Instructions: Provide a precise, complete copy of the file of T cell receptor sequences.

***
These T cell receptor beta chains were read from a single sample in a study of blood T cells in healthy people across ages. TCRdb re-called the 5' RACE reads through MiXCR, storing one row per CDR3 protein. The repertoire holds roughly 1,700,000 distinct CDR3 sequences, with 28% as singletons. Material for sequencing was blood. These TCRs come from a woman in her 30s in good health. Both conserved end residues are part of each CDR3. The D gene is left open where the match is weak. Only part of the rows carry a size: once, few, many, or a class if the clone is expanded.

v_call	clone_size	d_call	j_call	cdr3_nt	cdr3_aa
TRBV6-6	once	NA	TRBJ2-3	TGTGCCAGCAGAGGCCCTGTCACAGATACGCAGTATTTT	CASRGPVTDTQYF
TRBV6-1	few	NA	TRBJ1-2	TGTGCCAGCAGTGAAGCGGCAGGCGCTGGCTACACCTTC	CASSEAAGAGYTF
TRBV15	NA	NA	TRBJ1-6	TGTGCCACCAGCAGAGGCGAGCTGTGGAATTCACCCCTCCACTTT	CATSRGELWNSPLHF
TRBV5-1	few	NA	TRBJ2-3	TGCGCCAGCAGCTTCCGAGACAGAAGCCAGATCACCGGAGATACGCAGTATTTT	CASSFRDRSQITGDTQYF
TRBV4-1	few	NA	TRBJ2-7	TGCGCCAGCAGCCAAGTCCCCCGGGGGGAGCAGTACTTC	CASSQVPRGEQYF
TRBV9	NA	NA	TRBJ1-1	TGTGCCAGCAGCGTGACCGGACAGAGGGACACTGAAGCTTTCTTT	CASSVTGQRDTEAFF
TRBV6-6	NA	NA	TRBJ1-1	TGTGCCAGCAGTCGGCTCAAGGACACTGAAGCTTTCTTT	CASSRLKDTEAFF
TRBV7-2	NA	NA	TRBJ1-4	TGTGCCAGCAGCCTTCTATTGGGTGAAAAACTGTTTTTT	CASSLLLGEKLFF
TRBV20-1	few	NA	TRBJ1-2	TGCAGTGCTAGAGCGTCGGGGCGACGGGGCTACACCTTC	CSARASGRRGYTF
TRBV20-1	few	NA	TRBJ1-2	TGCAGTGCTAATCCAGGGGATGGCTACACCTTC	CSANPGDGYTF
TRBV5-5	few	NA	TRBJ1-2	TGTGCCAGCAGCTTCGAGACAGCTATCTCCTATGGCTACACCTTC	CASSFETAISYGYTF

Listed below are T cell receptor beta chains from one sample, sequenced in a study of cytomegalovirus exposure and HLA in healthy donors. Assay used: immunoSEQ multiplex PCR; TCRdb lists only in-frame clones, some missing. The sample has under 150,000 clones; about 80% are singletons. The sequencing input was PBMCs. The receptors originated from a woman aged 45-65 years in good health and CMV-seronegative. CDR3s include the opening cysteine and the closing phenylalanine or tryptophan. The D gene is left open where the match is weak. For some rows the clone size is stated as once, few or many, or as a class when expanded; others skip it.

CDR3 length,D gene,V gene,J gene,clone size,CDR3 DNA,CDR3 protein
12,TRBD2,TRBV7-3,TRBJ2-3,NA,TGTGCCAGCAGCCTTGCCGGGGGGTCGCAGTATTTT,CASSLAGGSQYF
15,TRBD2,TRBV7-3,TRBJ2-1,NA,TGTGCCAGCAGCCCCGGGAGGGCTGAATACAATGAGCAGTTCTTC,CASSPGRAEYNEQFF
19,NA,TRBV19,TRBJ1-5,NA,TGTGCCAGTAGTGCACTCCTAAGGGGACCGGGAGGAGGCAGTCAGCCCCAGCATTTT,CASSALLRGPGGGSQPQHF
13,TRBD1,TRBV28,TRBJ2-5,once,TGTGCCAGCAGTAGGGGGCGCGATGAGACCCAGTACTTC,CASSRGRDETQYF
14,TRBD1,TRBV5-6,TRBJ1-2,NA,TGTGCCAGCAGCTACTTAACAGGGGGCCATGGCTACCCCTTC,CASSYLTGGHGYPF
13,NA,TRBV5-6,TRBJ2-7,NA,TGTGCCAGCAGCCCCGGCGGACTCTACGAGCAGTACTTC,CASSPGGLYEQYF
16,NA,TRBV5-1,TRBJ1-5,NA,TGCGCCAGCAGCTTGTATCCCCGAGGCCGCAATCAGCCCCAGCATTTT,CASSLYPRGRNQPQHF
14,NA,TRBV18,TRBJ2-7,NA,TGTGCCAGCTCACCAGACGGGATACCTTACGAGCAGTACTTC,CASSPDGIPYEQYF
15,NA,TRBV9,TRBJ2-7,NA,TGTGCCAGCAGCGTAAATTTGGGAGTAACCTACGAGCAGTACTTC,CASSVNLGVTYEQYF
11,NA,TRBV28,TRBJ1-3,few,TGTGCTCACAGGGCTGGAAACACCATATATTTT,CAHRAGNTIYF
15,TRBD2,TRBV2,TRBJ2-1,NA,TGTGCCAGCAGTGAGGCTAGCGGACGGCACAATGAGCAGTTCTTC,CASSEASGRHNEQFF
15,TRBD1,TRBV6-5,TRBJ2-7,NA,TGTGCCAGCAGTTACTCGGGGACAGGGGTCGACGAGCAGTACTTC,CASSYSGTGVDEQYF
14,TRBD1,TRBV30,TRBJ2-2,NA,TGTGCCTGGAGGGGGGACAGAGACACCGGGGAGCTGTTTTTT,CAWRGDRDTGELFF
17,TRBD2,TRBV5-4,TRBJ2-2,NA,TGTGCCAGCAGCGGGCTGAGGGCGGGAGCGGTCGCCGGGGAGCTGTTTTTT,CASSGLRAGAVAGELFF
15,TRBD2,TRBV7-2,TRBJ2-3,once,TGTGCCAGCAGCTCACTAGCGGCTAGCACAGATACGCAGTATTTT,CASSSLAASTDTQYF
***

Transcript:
These T cell receptor beta chains were read from a single sample in a study of blood T cells in healthy people across ages. TCRdb re-called the 5' RACE reads through MiXCR, storing one row per CDR3 protein. The repertoire holds roughly 1,700,000 distinct CDR3 sequences, with 28% as singletons. Material for sequencing was blood. These TCRs come from a woman in her 30s in good health. Both conserved end residues are part of each CDR3. The D gene is left open where the match is weak. Only part of the rows carry a size: once, few, many, or a class if the clone is expanded.

v_call	clone_size	d_call	j_call	cdr3_nt	cdr3_aa
TRBV6-6	once	NA	TRBJ2-3	TGTGCCAGCAGAGGCCCTGTCACAGATACGCAGTATTTT	CASRGPVTDTQYF
TRBV6-1	few	NA	TRBJ1-2	TGTGCCAGCAGTGAAGCGGCAGGCGCTGGCTACACCTTC	CASSEAAGAGYTF
TRBV15	NA	NA	TRBJ1-6	TGTGCCACCAGCAGAGGCGAGCTGTGGAATTCACCCCTCCACTTT	CATSRGELWNSPLHF
TRBV5-1	few	NA	TRBJ2-3	TGCGCCAGCAGCTTCCGAGACAGAAGCCAGATCACCGGAGATACGCAGTATTTT	CASSFRDRSQITGDTQYF
TRBV4-1	few	NA	TRBJ2-7	TGCGCCAGCAGCCAAGTCCCCCGGGGGGAGCAGTACTTC	CASSQVPRGEQYF
TRBV9	NA	NA	TRBJ1-1	TGTGCCAGCAGCGTGACCGGACAGAGGGACACTGAAGCTTTCTTT	CASSVTGQRDTEAFF
TRBV6-6	NA	NA	TRBJ1-1	TGTGCCAGCAGTCGGCTCAAGGACACTGAAGCTTTCTTT	CASSRLKDTEAFF
TRBV7-2	NA	NA	TRBJ1-4	TGTGCCAGCAGCCTTCTATTGGGTGAAAAACTGTTTTTT	CASSLLLGEKLFF
TRBV20-1	few	NA	TRBJ1-2	TGCAGTGCTAGAGCGTCGGGGCGACGGGGCTACACCTTC	CSARASGRRGYTF
TRBV20-1	few	NA	TRBJ1-2	TGCAGTGCTAATCCAGGGGATGGCTACACCTTC	CSANPGDGYTF
TRBV5-5	few	NA	TRBJ1-2	TGTGCCAGCAGCTTCGAGACAGCTATCTCCTATGGCTACACCTTC	CASSFETAISYGYTF

Listed below are T cell receptor beta chains from one sample, sequenced in a study of cytomegalovirus exposure and HLA in healthy donors. Assay used: immunoSEQ multiplex PCR; TCRdb lists only in-frame clones, some missing. The sample has under 150,000 clones; about 80% are singletons. The sequencing input was PBMCs. The receptors originated from a woman aged 45-65 years in good health and CMV-seronegative. CDR3s include the opening cysteine and the closing phenylalanine or tryptophan. The D gene is left open where the match is weak. For some rows the clone size is stated as once, few or many, or as a class when expanded; others skip it.

CDR3 length,D gene,V gene,J gene,clone size,CDR3 DNA,CDR3 protein
12,TRBD2,TRBV7-3,TRBJ2-3,NA,TGTGCCAGCAGCCTTGCCGGGGGGTCGCAGTATTTT,CASSLAGGSQYF
15,TRBD2,TRBV7-3,TRBJ2-1,NA,TGTGCCAGCAGCCCCGGGAGGGCTGAATACAATGAGCAGTTCTTC,CASSPGRAEYNEQFF
19,NA,TRBV19,TRBJ1-5,NA,TGTGCCAGTAGTGCACTCCTAAGGGGACCGGGAGGAGGCAGTCAGCCCCAGCATTTT,CASSALLRGPGGGSQPQHF
13,TRBD1,TRBV28,TRBJ2-5,once,TGTGCCAGCAGTAGGGGGCGCGATGAGACCCAGTACTTC,CASSRGRDETQYF
14,TRBD1,TRBV5-6,TRBJ1-2,NA,TGTGCCAGCAGCTACTTAACAGGGGGCCATGGCTACCCCTTC,CASSYLTGGHGYPF
13,NA,TRBV5-6,TRBJ2-7,NA,TGTGCCAGCAGCCCCGGCGGACTCTACGAGCAGTACTTC,CASSPGGLYEQYF
16,NA,TRBV5-1,TRBJ1-5,NA,TGCGCCAGCAGCTTGTATCCCCGAGGCCGCAATCAGCCCCAGCATTTT,CASSLYPRGRNQPQHF
14,NA,TRBV18,TRBJ2-7,NA,TGTGCCAGCTCACCAGACGGGATACCTTACGAGCAGTACTTC,CASSPDGIPYEQYF
15,NA,TRBV9,TRBJ2-7,NA,TGTGCCAGCAGCGTAAATTTGGGAGTAACCTACGAGCAGTACTTC,CASSVNLGVTYEQYF
11,NA,TRBV28,TRBJ1-3,few,TGTGCTCACAGGGCTGGAAACACCATATATTTT,CAHRAGNTIYF
15,TRBD2,TRBV2,TRBJ2-1,NA,TGTGCCAGCAGTGAGGCTAGCGGACGGCACAATGAGCAGTTCTTC,CASSEASGRHNEQFF
15,TRBD1,TRBV6-5,TRBJ2-7,NA,TGTGCCAGCAGTTACTCGGGGACAGGGGTCGACGAGCAGTACTTC,CASSYSGTGVDEQYF
14,TRBD1,TRBV30,TRBJ2-2,NA,TGTGCCTGGAGGGGGGACAGAGACACCGGGGAGCTGTTTTTT,CAWRGDRDTGELFF
17,TRBD2,TRBV5-4,TRBJ2-2,NA,TGTGCCAGCAGCGGGCTGAGGGCGGGAGCGGTCGCCGGGGAGCTGTTTTTT,CASSGLRAGAVAGELFF
15,TRBD2,TRBV7-2,TRBJ2-3,once,TGTGCCAGCAGCTCACTAGCGGCTAGCACAGATACGCAGTATTTT,CASSSLAASTDTQYF